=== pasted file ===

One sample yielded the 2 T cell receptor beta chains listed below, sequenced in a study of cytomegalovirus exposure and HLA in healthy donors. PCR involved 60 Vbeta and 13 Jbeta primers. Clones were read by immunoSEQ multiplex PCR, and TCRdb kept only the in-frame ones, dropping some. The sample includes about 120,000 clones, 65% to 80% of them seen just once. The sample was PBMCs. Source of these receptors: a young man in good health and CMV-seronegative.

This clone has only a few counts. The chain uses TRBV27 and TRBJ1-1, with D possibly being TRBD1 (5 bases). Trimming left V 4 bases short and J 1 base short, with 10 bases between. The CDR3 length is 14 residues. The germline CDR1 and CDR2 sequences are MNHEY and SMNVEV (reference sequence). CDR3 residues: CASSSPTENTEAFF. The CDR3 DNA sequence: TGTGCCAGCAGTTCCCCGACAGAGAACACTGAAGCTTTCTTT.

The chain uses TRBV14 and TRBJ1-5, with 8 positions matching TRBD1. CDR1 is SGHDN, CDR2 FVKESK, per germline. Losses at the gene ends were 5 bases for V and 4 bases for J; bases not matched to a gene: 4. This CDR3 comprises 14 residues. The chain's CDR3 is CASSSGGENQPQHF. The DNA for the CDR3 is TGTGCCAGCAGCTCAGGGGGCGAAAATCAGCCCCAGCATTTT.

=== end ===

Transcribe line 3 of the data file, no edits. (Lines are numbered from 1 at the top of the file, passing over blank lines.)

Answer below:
The chain uses TRBV14 and TRBJ1-5, with 8 positions matching TRBD1. CDR1 is SGHDN, CDR2 FVKESK, per germline. Losses at the gene ends were 5 bases for V and 4 bases for J; bases not matched to a gene: 4. This CDR3 comprises 14 residues. The chain's CDR3 is CASSSGGENQPQHF. The DNA for the CDR3 is TGTGCCAGCAGCTCAGGGGGCGAAAATCAGCCCCAGCATTTT.